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Патент USA US3094617

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June 18, 1963
R. D. FLYNN ETAL
3,094,607
FLUX LOADING OF STAINLESS STEEL. WELDING STUDS
Filed June 21, 1960
J.
INVENTOR
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BY �619? 6. 5/4/62 670M
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ATTORNEY
United States Patent
" 2lCe
3,094,607,
Patented June 18, 1963
1
2
3,094,607
A more particular object of this invention is to pro
vide ?a ?ux material especially suited to weld 304, 308
and other austenitic stainless steel studs to mild steel
FLUX LOADING 0F STAINLESS STEEL
WELDING STUDS
Robert D. Flynn, Elyria, and Robert C. Singleton, Ober
lin, Ohio, assignors to Gregory Industries, Inc., Toledo,
Ohio, at c?orporation of Michigan
Filed June 21, 1960, Ser. No. 37,665
14 Claims. (Cl. 219-99)
plates, and particularly to mild steel plates having a car
bon content in excess of 20%.
A more general object expressed in a different manner
is to provide a ?ux material for stainless steel studs which
when the stud is welded to a mild steel plate will pro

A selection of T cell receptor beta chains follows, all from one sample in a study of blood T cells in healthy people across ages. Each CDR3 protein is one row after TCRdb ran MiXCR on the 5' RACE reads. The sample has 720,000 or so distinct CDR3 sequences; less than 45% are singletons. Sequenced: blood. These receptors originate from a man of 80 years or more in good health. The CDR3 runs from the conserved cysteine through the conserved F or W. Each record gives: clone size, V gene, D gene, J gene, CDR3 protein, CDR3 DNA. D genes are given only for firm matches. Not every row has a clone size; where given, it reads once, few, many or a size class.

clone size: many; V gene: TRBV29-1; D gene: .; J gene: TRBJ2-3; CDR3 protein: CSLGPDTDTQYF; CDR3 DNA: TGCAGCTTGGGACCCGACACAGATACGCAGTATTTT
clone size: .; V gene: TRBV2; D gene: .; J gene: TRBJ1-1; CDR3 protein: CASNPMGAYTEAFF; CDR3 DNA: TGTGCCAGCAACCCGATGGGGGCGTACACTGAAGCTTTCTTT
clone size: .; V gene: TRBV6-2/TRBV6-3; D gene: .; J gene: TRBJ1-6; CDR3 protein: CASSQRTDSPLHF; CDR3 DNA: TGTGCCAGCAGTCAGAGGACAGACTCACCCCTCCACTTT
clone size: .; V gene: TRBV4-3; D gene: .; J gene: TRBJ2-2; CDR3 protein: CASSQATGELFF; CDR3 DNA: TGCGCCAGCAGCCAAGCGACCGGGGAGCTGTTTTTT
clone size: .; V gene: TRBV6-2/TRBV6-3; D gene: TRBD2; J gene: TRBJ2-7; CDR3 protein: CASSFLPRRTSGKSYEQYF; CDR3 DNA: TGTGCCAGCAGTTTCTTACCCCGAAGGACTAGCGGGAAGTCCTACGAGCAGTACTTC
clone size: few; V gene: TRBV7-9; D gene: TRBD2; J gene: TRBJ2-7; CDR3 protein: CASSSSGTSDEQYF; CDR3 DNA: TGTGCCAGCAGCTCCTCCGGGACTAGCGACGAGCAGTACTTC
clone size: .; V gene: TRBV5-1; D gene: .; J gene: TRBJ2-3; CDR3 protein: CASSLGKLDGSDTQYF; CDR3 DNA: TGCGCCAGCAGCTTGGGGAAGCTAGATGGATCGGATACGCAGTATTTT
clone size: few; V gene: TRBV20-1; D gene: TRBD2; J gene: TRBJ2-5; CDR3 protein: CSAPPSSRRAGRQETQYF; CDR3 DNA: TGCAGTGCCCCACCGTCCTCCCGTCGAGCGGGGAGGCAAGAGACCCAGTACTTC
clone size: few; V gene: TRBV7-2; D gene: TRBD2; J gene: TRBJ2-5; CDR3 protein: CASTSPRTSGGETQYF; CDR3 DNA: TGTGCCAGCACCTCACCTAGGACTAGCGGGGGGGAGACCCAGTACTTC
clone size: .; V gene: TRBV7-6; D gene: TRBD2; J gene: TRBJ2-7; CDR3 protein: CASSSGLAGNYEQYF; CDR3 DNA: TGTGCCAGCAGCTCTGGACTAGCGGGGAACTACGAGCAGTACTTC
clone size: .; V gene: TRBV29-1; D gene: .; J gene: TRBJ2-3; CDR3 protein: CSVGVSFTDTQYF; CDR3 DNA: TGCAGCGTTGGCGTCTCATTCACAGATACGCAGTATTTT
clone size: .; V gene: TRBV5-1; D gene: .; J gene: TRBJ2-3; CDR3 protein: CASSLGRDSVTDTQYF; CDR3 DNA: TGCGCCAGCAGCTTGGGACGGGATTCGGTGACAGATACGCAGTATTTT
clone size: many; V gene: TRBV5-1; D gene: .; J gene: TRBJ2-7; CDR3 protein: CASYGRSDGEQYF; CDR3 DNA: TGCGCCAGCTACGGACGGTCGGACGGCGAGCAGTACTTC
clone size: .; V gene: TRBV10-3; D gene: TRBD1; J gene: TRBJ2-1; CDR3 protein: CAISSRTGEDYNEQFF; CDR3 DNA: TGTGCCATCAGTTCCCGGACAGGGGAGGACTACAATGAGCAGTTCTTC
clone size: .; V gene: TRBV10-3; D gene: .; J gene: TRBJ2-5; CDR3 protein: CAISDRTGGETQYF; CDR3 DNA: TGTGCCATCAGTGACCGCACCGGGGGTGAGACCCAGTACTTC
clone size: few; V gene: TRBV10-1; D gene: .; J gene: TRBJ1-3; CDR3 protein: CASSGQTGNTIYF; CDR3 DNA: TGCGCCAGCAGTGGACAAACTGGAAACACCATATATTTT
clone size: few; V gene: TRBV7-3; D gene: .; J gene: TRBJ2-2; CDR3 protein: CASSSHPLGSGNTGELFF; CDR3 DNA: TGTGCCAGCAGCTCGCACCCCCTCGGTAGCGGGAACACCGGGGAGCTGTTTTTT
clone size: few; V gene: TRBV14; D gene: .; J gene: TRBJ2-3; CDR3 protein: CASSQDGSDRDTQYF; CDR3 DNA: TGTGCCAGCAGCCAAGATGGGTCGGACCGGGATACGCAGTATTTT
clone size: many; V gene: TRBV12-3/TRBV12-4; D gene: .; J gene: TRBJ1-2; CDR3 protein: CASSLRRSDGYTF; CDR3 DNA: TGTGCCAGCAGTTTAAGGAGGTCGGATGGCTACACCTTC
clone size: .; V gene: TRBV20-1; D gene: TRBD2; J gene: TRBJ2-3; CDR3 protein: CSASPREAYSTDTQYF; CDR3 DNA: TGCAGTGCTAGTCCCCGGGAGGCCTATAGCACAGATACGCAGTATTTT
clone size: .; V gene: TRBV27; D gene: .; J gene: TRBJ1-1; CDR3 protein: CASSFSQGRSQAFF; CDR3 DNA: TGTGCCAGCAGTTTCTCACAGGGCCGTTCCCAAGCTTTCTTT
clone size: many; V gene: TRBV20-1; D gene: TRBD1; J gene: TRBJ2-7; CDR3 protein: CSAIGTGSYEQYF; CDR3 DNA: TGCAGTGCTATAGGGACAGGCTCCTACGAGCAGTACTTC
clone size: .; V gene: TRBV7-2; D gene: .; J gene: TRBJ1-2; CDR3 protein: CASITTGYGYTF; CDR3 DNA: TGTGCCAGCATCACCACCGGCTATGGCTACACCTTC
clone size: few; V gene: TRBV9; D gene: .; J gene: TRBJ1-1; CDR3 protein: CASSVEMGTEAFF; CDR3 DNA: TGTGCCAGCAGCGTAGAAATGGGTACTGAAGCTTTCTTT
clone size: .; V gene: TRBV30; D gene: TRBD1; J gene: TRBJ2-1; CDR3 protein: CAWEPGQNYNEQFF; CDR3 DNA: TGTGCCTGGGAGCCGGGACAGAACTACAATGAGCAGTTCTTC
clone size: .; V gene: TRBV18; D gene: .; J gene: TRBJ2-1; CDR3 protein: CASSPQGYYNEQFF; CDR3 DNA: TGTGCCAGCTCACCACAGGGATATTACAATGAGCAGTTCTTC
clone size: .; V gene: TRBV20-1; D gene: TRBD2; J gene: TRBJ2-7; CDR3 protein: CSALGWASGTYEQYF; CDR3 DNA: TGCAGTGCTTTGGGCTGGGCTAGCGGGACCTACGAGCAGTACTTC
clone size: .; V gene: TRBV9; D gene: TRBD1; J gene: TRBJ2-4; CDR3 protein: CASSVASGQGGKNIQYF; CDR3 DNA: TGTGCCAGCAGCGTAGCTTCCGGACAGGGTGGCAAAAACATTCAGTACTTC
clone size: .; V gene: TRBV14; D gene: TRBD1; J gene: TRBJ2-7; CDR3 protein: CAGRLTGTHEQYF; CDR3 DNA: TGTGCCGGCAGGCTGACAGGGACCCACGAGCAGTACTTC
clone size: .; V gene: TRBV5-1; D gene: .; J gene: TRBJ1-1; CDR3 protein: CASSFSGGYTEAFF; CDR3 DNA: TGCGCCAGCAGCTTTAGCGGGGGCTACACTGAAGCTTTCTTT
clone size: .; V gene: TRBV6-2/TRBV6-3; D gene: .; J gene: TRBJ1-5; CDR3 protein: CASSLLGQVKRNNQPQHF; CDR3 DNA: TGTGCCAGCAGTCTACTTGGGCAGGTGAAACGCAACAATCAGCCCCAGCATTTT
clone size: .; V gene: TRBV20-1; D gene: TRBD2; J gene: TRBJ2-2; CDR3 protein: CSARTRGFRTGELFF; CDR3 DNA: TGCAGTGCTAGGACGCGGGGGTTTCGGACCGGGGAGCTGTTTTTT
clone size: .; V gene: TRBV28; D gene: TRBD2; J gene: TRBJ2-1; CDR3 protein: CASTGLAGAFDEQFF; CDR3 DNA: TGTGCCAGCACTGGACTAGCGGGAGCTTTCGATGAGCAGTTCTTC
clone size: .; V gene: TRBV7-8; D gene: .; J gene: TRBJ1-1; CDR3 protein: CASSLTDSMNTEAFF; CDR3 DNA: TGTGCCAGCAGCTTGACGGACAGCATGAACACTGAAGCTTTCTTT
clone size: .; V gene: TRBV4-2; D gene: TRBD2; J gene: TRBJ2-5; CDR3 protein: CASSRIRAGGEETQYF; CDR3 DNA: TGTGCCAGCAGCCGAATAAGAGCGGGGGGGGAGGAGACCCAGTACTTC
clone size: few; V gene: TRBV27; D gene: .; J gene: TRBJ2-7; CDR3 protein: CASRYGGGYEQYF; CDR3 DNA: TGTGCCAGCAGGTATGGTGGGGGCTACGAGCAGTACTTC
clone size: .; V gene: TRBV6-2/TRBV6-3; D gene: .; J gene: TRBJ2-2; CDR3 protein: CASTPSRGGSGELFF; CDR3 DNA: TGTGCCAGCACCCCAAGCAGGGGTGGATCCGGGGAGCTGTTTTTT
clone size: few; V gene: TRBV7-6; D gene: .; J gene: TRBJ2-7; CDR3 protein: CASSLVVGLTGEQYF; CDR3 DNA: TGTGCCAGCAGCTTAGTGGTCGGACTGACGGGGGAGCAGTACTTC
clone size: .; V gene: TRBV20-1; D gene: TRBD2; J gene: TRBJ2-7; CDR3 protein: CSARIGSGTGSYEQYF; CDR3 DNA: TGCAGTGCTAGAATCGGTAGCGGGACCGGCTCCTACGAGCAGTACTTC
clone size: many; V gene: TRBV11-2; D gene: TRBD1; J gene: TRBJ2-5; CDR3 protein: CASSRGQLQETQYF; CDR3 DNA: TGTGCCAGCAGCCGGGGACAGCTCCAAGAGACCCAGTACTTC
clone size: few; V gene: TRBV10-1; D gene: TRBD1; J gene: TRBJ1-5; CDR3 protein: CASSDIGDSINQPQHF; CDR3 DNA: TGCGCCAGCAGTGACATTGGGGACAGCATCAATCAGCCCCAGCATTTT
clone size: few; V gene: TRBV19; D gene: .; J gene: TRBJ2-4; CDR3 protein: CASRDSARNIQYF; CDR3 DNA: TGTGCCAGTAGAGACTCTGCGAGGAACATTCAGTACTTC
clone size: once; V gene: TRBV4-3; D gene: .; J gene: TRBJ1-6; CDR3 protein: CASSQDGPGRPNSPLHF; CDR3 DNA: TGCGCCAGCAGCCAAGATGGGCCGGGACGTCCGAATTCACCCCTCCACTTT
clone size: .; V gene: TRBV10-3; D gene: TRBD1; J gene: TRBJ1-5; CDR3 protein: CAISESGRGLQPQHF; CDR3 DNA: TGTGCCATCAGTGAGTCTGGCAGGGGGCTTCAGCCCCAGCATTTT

duce a ductile, high-quality, imperfection free weld of
This invention relates to the art 'of stud welding by 10 equal or greater strength than the strength of the stud
on the base plate.
?
the drawn arc method, and relates more speci?cally to
In order to more fully depict and convey the advan
the method, means, and composition of ?uxing matter
employed to produce a sound and useful weld in aus
tages of the present invention, two conventional ?ux
tenitic stainless steel.
loads for studs were compared with the new and improved
End welding of studs to steel plates is well known in 15 ?ux load in a series of tests. The ?rst standard ?ux load
the art. The techniques for such end welding vary con
was a ?slug? of aluminum in the end of the stud. The
siderably depending upon many factors including the size
second ?ux load was a mixture of ?ake iron and alumi?
num powder with a C?1010 steel cap. The chemistry of
of the stud to be welded, the thickness of the plate to
which the stud is to be welded, and power sources and
the ?ake iron is 3.22% C, 0.61% Mn, 0.125% S, 0.125%
type. vIt is well known in the art, and is standard prac 20 P, 3.29% Si, balance Fe. The aluminum powder used
tice, to use some type ?of ?uxing material at the end of the
stud to be welded to a plate. It is equally well known in
the art that such ?uxing material generally must include